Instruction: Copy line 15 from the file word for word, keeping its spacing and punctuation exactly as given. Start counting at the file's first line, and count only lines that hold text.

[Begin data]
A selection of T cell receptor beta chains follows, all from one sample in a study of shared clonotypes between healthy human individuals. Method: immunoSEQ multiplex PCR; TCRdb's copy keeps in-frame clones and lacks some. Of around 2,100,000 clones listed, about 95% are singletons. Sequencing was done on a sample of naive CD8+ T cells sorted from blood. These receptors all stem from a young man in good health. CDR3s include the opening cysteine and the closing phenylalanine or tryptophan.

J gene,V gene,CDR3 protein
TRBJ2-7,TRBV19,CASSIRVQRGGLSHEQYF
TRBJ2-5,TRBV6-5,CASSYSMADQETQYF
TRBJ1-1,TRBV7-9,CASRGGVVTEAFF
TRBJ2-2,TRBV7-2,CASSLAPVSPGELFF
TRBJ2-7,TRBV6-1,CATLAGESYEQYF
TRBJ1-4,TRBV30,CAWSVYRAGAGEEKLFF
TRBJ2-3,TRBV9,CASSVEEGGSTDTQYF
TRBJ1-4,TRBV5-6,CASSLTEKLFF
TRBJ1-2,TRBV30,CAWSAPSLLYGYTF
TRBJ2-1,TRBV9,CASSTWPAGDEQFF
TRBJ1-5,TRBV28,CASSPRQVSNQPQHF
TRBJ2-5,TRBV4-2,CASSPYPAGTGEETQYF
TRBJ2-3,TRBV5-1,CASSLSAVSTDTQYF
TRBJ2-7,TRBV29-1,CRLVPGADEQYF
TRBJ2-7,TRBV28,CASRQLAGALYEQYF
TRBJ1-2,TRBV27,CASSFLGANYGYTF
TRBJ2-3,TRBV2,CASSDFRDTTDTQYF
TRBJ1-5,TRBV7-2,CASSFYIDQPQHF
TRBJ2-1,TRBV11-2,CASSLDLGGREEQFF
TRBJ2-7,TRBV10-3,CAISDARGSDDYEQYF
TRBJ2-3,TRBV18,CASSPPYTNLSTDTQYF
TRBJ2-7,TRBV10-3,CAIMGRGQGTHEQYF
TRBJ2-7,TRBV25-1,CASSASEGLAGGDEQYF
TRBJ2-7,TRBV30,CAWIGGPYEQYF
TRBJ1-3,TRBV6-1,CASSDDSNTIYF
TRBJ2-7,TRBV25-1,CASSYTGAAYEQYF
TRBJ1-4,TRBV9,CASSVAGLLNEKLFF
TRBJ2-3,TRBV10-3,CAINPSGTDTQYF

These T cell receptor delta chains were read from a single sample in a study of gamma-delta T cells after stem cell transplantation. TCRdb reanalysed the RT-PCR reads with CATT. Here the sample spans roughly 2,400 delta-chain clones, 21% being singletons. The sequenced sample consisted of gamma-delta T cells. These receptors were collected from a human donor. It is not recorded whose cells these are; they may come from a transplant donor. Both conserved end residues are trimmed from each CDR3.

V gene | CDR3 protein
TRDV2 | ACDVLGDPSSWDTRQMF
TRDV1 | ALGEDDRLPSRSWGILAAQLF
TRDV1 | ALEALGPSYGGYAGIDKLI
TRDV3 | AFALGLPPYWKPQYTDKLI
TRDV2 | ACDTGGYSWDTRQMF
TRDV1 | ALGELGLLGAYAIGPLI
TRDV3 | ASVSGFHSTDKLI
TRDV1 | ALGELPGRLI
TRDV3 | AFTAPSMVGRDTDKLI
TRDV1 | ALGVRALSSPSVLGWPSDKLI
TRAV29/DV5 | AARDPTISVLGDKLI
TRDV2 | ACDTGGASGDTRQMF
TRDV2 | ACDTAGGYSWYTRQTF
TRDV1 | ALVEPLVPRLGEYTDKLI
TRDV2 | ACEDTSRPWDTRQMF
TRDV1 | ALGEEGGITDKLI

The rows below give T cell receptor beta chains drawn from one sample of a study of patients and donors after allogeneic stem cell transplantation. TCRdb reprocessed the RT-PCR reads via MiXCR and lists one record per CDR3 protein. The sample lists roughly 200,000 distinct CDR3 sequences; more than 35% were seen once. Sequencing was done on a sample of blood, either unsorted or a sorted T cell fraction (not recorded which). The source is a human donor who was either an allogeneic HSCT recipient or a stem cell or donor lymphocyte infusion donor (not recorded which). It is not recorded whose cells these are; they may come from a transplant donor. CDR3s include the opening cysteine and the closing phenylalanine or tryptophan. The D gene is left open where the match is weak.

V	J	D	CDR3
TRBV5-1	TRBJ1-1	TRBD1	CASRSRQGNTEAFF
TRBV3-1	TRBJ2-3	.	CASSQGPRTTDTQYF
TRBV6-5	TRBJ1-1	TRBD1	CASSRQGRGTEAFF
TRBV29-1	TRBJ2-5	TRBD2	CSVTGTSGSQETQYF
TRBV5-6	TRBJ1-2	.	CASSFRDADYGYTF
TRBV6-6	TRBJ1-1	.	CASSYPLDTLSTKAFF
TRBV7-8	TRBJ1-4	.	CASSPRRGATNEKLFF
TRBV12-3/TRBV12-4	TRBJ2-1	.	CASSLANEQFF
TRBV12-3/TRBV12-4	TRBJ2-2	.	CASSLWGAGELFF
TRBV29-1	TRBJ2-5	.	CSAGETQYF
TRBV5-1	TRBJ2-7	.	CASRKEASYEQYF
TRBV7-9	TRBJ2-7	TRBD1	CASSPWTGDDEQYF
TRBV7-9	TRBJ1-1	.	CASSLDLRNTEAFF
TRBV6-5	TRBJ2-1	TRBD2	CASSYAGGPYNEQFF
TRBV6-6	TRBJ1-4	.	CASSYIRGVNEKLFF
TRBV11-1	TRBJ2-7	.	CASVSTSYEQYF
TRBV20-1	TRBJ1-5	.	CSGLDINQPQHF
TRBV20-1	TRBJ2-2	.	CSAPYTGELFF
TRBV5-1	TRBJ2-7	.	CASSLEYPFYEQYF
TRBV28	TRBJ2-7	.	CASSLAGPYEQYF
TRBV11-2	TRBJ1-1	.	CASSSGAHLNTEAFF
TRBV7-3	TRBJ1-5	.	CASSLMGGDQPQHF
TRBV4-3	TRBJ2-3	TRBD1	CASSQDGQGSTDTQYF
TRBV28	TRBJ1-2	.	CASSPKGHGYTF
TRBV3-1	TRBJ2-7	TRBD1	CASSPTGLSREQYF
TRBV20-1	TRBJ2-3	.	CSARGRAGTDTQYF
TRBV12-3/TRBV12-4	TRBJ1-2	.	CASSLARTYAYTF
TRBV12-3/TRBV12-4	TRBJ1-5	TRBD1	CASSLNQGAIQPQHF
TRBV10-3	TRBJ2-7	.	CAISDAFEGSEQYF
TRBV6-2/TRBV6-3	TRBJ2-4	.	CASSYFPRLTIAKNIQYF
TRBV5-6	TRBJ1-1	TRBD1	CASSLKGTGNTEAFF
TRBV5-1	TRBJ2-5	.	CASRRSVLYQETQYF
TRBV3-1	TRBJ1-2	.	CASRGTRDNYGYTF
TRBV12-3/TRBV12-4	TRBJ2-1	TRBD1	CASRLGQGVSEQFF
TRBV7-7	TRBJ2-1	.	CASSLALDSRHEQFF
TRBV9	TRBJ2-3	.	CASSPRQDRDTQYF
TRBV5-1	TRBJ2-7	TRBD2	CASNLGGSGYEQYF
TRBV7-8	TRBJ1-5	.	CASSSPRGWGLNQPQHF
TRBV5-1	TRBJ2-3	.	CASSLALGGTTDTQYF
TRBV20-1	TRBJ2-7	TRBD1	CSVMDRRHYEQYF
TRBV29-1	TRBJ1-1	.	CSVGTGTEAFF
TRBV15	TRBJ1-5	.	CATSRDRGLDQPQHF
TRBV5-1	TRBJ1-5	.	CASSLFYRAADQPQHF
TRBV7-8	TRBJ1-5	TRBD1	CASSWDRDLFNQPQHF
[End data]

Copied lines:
TRBJ2-3,TRBV5-1,CASSLSAVSTDTQYF